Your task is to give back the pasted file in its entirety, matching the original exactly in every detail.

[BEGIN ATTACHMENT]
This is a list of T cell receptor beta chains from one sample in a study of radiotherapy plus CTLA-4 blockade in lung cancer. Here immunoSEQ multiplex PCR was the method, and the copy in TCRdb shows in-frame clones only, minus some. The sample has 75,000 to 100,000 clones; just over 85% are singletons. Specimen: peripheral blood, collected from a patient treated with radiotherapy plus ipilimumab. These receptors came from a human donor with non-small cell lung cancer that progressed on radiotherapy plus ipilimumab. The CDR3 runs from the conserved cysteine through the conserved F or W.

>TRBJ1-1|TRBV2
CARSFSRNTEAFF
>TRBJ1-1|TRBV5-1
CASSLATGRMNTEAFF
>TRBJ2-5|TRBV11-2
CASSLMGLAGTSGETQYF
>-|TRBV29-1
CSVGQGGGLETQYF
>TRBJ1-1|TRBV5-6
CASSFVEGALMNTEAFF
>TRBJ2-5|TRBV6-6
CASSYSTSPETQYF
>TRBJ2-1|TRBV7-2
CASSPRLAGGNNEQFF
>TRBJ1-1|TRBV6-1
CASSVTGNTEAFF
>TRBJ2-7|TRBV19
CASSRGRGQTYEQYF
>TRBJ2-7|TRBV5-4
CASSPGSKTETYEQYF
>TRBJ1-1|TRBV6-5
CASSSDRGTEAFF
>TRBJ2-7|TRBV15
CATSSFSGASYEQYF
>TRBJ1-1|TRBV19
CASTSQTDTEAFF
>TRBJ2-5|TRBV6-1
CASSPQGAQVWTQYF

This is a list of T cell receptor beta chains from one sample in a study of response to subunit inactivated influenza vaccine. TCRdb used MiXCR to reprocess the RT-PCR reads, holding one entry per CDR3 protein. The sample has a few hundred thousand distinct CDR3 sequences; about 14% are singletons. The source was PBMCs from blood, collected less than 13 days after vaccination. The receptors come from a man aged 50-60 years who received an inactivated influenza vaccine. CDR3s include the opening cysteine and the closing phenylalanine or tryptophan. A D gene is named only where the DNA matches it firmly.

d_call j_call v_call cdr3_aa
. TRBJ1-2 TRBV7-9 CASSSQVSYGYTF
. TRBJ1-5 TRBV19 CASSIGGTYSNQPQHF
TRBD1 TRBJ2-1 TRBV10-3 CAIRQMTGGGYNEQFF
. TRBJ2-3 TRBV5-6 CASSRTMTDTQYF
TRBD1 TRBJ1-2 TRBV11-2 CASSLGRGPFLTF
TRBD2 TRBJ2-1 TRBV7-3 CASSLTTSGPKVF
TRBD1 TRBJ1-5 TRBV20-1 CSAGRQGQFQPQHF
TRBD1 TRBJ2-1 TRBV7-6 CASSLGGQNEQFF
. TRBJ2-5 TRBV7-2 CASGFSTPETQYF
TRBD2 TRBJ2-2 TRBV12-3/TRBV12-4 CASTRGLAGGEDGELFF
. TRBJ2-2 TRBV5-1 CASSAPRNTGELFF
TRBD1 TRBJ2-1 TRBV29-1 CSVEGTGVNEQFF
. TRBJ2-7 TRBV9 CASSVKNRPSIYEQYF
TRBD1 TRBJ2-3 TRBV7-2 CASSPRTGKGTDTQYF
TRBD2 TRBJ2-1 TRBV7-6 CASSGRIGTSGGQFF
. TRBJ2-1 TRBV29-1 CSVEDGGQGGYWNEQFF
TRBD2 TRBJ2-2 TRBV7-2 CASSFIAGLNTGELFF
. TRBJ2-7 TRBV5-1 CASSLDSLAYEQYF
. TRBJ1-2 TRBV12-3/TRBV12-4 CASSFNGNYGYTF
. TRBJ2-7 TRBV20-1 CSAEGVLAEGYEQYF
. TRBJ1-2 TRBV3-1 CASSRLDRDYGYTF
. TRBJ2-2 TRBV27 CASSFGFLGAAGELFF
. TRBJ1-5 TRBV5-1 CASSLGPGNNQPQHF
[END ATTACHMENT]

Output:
This is a list of T cell receptor beta chains from one sample in a study of radiotherapy plus CTLA-4 blockade in lung cancer. Here immunoSEQ multiplex PCR was the method, and the copy in TCRdb shows in-frame clones only, minus some. The sample has 75,000 to 100,000 clones; just over 85% are singletons. Specimen: peripheral blood, collected from a patient treated with radiotherapy plus ipilimumab. These receptors came from a human donor with non-small cell lung cancer that progressed on radiotherapy plus ipilimumab. The CDR3 runs from the conserved cysteine through the conserved F or W.

>TRBJ1-1|TRBV2
CARSFSRNTEAFF
>TRBJ1-1|TRBV5-1
CASSLATGRMNTEAFF
>TRBJ2-5|TRBV11-2
CASSLMGLAGTSGETQYF
>-|TRBV29-1
CSVGQGGGLETQYF
>TRBJ1-1|TRBV5-6
CASSFVEGALMNTEAFF
>TRBJ2-5|TRBV6-6
CASSYSTSPETQYF
>TRBJ2-1|TRBV7-2
CASSPRLAGGNNEQFF
>TRBJ1-1|TRBV6-1
CASSVTGNTEAFF
>TRBJ2-7|TRBV19
CASSRGRGQTYEQYF
>TRBJ2-7|TRBV5-4
CASSPGSKTETYEQYF
>TRBJ1-1|TRBV6-5
CASSSDRGTEAFF
>TRBJ2-7|TRBV15
CATSSFSGASYEQYF
>TRBJ1-1|TRBV19
CASTSQTDTEAFF
>TRBJ2-5|TRBV6-1
CASSPQGAQVWTQYF

This is a list of T cell receptor beta chains from one sample in a study of response to subunit inactivated influenza vaccine. TCRdb used MiXCR to reprocess the RT-PCR reads, holding one entry per CDR3 protein. The sample has a few hundred thousand distinct CDR3 sequences; about 14% are singletons. The source was PBMCs from blood, collected less than 13 days after vaccination. The receptors come from a man aged 50-60 years who received an inactivated influenza vaccine. CDR3s include the opening cysteine and the closing phenylalanine or tryptophan. A D gene is named only where the DNA matches it firmly.

d_call j_call v_call cdr3_aa
. TRBJ1-2 TRBV7-9 CASSSQVSYGYTF
. TRBJ1-5 TRBV19 CASSIGGTYSNQPQHF
TRBD1 TRBJ2-1 TRBV10-3 CAIRQMTGGGYNEQFF
. TRBJ2-3 TRBV5-6 CASSRTMTDTQYF
TRBD1 TRBJ1-2 TRBV11-2 CASSLGRGPFLTF
TRBD2 TRBJ2-1 TRBV7-3 CASSLTTSGPKVF
TRBD1 TRBJ1-5 TRBV20-1 CSAGRQGQFQPQHF
TRBD1 TRBJ2-1 TRBV7-6 CASSLGGQNEQFF
. TRBJ2-5 TRBV7-2 CASGFSTPETQYF
TRBD2 TRBJ2-2 TRBV12-3/TRBV12-4 CASTRGLAGGEDGELFF
. TRBJ2-2 TRBV5-1 CASSAPRNTGELFF
TRBD1 TRBJ2-1 TRBV29-1 CSVEGTGVNEQFF
. TRBJ2-7 TRBV9 CASSVKNRPSIYEQYF
TRBD1 TRBJ2-3 TRBV7-2 CASSPRTGKGTDTQYF
TRBD2 TRBJ2-1 TRBV7-6 CASSGRIGTSGGQFF
. TRBJ2-1 TRBV29-1 CSVEDGGQGGYWNEQFF
TRBD2 TRBJ2-2 TRBV7-2 CASSFIAGLNTGELFF
. TRBJ2-7 TRBV5-1 CASSLDSLAYEQYF
. TRBJ1-2 TRBV12-3/TRBV12-4 CASSFNGNYGYTF
. TRBJ2-7 TRBV20-1 CSAEGVLAEGYEQYF
. TRBJ1-2 TRBV3-1 CASSRLDRDYGYTF
. TRBJ2-2 TRBV27 CASSFGFLGAAGELFF
. TRBJ1-5 TRBV5-1 CASSLGPGNNQPQHF